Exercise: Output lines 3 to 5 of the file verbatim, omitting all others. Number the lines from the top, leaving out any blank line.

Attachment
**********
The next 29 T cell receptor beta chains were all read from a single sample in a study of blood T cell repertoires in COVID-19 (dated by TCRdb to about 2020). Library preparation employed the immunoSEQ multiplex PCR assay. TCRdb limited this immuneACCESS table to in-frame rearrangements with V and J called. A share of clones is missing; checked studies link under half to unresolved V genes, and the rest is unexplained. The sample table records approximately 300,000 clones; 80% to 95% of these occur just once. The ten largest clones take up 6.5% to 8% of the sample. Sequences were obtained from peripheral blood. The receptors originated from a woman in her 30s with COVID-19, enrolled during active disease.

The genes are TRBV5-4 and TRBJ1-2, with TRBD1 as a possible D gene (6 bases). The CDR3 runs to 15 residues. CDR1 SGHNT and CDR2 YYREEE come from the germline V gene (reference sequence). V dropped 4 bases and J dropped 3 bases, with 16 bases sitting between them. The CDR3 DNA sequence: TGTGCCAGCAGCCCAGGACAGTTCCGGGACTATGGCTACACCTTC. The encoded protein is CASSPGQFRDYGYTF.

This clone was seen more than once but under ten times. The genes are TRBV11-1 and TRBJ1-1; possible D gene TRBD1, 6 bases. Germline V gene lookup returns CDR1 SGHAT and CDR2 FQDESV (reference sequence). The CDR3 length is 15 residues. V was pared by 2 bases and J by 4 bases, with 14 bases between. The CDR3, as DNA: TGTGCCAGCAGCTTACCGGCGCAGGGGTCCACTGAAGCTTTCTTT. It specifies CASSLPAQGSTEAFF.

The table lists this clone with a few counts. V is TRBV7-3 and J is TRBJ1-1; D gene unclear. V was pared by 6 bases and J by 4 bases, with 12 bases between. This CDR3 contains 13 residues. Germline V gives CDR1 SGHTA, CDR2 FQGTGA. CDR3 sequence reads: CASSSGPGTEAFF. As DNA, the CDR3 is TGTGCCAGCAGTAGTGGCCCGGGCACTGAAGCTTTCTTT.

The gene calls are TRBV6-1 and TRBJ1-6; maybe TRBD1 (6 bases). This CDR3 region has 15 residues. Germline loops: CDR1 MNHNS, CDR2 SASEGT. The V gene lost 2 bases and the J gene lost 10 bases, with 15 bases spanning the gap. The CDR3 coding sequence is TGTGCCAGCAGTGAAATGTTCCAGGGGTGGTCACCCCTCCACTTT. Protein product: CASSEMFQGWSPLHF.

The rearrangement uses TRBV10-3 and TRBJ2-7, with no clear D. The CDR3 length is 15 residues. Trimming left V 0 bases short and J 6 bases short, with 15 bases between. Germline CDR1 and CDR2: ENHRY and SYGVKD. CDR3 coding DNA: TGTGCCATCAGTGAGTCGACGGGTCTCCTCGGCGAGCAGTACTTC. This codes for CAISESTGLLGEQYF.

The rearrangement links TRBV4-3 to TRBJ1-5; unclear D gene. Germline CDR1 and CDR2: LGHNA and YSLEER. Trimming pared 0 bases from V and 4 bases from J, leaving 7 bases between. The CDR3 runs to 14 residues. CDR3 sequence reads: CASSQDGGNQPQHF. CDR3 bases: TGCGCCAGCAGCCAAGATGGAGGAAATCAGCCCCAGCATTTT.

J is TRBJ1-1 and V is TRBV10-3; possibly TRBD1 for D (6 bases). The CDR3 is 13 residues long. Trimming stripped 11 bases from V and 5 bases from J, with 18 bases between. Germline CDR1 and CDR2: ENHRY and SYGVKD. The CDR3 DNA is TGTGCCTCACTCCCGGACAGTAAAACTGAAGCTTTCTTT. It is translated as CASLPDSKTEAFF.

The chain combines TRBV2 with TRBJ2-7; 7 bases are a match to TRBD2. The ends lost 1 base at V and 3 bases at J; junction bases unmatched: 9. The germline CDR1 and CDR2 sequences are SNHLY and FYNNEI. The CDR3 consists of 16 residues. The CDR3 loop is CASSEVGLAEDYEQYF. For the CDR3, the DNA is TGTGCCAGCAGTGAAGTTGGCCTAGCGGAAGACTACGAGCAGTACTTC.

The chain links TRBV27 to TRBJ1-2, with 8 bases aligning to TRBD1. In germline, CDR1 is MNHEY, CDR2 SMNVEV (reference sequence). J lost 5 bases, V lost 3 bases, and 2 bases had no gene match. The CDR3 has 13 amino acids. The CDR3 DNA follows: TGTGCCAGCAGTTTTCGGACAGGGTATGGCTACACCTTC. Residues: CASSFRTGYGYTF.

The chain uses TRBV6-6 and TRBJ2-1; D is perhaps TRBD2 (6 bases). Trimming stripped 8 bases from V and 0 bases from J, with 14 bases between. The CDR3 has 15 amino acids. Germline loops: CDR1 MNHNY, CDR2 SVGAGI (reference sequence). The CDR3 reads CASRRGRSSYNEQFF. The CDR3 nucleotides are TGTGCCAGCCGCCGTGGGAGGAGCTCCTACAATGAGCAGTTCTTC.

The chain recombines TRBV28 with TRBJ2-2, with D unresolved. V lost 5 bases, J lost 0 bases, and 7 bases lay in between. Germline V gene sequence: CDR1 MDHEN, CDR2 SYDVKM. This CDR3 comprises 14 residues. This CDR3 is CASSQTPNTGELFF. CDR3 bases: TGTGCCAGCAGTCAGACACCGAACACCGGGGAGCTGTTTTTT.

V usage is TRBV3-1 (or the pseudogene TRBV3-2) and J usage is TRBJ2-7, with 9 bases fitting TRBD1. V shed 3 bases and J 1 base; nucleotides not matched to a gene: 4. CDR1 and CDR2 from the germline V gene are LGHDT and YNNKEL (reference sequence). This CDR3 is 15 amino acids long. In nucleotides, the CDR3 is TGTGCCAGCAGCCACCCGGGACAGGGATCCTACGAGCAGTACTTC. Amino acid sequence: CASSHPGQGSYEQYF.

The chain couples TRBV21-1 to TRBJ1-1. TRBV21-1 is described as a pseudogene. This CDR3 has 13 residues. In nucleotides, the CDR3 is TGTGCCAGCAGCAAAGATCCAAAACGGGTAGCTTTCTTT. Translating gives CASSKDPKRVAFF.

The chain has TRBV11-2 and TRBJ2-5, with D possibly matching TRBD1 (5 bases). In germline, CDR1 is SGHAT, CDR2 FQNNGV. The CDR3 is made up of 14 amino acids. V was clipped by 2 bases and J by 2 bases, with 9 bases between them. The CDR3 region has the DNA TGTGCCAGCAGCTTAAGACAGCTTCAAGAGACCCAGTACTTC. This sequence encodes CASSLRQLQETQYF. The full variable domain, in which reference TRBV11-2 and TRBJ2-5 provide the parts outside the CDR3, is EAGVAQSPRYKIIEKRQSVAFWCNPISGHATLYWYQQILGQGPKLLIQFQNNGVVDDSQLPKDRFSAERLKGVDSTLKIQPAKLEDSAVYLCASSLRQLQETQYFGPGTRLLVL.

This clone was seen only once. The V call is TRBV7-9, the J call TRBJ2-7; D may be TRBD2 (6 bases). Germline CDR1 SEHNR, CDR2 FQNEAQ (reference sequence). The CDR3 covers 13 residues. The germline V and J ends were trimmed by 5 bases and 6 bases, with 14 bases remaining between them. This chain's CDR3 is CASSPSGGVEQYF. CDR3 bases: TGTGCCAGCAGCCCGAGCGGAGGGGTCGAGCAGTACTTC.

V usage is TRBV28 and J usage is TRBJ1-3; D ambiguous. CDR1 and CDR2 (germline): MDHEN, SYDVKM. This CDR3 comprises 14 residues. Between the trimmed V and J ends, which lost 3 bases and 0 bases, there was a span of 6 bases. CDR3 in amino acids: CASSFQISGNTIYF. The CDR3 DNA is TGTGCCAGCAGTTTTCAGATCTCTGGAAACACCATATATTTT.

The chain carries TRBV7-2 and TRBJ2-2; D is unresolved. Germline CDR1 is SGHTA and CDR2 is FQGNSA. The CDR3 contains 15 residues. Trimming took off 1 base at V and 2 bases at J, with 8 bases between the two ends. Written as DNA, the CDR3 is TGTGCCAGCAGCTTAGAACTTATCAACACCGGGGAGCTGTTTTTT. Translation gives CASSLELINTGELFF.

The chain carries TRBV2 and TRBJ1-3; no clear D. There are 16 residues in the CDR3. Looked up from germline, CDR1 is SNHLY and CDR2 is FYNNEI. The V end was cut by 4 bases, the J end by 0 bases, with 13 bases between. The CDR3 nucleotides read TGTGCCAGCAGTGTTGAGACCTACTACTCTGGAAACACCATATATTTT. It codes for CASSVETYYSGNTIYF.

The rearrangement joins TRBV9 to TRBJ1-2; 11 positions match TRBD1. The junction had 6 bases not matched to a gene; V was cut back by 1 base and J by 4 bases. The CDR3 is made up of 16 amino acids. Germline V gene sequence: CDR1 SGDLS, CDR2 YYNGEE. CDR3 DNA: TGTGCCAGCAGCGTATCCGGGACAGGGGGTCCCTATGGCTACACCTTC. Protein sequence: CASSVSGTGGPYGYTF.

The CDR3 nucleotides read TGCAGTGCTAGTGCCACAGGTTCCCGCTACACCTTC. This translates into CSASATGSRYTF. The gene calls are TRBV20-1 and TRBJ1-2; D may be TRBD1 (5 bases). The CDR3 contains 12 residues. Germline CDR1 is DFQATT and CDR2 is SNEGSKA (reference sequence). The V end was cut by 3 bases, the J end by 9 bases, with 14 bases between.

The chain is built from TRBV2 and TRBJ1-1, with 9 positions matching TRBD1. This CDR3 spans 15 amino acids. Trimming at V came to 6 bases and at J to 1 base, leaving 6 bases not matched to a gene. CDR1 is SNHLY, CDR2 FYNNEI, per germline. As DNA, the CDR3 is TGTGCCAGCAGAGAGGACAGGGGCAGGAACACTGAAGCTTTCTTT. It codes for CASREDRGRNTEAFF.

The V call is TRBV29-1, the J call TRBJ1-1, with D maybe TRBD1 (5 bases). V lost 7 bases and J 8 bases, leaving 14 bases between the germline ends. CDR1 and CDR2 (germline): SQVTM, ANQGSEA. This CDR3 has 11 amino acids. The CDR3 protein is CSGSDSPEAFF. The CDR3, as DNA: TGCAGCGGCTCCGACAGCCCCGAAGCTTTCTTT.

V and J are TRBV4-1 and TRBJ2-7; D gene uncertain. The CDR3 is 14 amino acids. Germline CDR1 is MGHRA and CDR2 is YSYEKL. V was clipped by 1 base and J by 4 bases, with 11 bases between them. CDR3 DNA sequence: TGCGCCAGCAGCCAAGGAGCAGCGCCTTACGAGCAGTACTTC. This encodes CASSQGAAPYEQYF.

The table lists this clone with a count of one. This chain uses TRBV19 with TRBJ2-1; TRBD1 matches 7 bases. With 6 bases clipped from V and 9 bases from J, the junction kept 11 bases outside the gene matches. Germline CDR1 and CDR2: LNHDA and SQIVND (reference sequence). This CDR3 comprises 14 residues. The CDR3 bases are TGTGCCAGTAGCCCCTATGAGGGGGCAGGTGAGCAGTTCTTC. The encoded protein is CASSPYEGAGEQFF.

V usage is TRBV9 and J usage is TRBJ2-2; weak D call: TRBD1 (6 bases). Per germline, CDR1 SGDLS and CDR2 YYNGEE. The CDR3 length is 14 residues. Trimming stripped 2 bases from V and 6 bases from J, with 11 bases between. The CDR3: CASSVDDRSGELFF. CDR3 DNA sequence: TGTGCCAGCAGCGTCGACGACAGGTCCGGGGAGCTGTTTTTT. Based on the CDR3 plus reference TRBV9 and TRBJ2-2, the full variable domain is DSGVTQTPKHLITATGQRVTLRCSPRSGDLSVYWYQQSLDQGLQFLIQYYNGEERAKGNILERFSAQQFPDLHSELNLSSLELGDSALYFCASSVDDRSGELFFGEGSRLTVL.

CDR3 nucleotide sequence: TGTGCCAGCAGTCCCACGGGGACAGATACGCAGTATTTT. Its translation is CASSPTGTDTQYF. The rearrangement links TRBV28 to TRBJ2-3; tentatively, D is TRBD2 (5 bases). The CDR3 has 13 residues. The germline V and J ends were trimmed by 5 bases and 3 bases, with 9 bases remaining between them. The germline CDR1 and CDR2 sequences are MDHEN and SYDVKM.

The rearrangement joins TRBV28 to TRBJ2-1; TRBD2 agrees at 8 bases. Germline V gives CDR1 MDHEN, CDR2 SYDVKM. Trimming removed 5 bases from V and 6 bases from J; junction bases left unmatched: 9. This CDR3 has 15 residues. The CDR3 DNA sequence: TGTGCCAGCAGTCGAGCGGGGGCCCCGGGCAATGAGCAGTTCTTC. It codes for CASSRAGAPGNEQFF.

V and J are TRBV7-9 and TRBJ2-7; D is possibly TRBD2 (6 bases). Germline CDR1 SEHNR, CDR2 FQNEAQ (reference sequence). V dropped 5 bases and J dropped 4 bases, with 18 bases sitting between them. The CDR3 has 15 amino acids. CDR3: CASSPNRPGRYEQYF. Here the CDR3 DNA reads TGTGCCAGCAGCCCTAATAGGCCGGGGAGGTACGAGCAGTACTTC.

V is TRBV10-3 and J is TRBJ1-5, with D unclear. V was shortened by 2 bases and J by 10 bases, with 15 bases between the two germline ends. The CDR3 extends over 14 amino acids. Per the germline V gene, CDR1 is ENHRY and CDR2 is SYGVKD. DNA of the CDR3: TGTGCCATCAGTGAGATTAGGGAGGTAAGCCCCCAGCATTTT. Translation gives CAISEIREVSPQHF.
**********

This clone was seen more than once but under ten times. The genes are TRBV11-1 and TRBJ1-1; possible D gene TRBD1, 6 bases. Germline V gene lookup returns CDR1 SGHAT and CDR2 FQDESV (reference sequence). The CDR3 length is 15 residues. V was pared by 2 bases and J by 4 bases, with 14 bases between. The CDR3, as DNA: TGTGCCAGCAGCTTACCGGCGCAGGGGTCCACTGAAGCTTTCTTT. It specifies CASSLPAQGSTEAFF.

The table lists this clone with a few counts. V is TRBV7-3 and J is TRBJ1-1; D gene unclear. V was pared by 6 bases and J by 4 bases, with 12 bases between. This CDR3 contains 13 residues. Germline V gives CDR1 SGHTA, CDR2 FQGTGA. CDR3 sequence reads: CASSSGPGTEAFF. As DNA, the CDR3 is TGTGCCAGCAGTAGTGGCCCGGGCACTGAAGCTTTCTTT.

The gene calls are TRBV6-1 and TRBJ1-6; maybe TRBD1 (6 bases). This CDR3 region has 15 residues. Germline loops: CDR1 MNHNS, CDR2 SASEGT. The V gene lost 2 bases and the J gene lost 10 bases, with 15 bases spanning the gap. The CDR3 coding sequence is TGTGCCAGCAGTGAAATGTTCCAGGGGTGGTCACCCCTCCACTTT. Protein product: CASSEMFQGWSPLHF.